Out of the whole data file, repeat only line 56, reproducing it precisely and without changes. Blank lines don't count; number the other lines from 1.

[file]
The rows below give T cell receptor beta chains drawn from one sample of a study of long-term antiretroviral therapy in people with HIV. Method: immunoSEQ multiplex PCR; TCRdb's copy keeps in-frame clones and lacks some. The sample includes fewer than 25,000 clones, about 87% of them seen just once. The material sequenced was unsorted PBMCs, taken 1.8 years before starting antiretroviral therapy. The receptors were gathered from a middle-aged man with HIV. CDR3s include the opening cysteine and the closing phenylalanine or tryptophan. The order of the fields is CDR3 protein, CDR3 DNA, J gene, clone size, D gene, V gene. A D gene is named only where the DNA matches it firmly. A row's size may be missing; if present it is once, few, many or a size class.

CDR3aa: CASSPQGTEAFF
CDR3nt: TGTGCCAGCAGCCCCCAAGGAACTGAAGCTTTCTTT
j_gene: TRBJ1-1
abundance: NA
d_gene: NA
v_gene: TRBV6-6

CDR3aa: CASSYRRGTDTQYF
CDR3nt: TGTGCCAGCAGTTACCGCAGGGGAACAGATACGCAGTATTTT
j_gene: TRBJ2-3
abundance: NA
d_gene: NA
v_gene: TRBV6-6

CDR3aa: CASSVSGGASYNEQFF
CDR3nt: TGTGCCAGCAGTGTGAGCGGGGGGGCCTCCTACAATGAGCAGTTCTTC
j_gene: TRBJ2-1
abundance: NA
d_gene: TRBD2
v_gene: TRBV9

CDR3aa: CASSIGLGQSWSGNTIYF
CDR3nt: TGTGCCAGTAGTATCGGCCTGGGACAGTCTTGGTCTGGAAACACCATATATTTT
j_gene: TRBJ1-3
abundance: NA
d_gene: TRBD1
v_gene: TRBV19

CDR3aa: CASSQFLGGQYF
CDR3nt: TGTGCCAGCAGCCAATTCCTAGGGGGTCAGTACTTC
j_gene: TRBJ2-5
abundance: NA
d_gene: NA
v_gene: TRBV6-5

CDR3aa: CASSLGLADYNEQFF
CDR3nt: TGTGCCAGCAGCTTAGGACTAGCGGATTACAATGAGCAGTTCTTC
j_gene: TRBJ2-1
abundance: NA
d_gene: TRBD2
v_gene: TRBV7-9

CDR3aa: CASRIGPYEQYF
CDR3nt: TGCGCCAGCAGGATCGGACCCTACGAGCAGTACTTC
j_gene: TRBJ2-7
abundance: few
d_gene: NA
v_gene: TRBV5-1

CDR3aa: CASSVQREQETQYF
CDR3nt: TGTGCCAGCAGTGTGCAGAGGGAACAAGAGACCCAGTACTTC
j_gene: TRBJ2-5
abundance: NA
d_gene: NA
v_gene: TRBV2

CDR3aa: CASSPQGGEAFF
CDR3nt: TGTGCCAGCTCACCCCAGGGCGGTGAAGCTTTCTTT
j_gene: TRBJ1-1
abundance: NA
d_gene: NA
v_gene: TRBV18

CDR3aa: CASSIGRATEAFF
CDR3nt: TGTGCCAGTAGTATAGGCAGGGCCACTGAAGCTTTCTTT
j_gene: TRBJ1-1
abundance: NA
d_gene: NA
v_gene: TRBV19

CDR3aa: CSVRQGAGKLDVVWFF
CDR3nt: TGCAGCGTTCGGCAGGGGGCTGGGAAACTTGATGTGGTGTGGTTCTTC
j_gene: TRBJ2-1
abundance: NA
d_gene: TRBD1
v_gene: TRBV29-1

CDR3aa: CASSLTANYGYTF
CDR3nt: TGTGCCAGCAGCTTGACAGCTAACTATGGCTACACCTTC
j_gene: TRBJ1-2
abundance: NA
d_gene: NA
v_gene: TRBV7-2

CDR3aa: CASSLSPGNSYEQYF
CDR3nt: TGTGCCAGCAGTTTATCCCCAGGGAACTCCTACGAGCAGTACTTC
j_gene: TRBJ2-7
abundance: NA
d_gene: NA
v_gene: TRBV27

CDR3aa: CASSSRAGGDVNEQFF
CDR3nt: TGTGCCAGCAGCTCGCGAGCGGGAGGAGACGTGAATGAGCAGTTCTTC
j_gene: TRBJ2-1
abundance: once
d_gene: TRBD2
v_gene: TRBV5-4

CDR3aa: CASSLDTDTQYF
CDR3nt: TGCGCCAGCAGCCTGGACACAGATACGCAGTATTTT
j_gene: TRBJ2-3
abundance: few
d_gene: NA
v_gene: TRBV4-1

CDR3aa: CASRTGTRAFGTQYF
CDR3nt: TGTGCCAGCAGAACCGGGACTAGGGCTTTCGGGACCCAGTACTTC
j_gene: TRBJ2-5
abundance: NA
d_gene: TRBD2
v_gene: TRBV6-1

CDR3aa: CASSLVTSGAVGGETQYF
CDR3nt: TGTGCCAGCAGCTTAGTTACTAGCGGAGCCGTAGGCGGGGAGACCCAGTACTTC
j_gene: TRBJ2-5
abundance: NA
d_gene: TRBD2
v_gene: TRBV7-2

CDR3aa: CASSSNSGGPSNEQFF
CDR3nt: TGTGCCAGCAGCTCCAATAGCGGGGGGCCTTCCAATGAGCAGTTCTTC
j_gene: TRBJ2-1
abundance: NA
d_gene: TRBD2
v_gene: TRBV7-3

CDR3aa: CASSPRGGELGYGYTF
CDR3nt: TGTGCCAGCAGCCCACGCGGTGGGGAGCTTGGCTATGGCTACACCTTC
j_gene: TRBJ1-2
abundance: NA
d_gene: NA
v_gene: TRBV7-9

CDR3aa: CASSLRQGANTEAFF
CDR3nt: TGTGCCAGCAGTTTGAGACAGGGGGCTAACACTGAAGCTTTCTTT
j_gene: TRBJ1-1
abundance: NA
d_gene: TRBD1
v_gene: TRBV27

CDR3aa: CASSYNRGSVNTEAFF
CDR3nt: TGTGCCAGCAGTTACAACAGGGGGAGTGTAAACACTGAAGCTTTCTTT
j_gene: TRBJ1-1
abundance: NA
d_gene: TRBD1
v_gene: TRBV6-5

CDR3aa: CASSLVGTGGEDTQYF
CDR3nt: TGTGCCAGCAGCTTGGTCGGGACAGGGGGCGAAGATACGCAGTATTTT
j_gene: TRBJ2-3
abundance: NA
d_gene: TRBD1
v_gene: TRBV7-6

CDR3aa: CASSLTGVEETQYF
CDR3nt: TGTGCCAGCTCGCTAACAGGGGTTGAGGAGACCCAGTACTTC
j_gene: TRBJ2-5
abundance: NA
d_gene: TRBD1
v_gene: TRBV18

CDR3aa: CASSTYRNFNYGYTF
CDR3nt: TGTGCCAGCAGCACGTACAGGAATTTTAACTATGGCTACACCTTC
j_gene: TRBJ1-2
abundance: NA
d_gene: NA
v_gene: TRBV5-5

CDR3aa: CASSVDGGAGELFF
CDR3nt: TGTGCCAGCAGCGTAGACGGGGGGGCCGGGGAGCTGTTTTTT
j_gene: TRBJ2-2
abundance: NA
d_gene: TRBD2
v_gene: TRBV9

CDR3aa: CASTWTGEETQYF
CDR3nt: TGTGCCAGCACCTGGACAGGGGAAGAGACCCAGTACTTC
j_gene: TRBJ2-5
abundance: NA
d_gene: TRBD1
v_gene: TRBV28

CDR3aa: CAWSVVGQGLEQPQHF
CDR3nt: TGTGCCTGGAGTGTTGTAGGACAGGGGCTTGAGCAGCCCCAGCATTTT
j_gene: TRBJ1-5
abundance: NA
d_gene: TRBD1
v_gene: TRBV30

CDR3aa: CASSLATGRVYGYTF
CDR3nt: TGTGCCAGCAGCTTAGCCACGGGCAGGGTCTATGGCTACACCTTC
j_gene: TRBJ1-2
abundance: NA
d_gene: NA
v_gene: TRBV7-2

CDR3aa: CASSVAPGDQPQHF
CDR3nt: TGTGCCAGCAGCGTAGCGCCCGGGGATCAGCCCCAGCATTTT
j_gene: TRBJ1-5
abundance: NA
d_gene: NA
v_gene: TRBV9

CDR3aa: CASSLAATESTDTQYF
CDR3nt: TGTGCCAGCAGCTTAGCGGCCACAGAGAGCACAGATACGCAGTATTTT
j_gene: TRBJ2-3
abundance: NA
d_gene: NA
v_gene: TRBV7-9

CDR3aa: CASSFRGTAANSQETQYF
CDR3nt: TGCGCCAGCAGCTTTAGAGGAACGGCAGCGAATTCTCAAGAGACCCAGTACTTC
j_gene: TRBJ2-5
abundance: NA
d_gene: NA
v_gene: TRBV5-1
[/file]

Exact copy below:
CDR3aa: CASSIGRATEAFF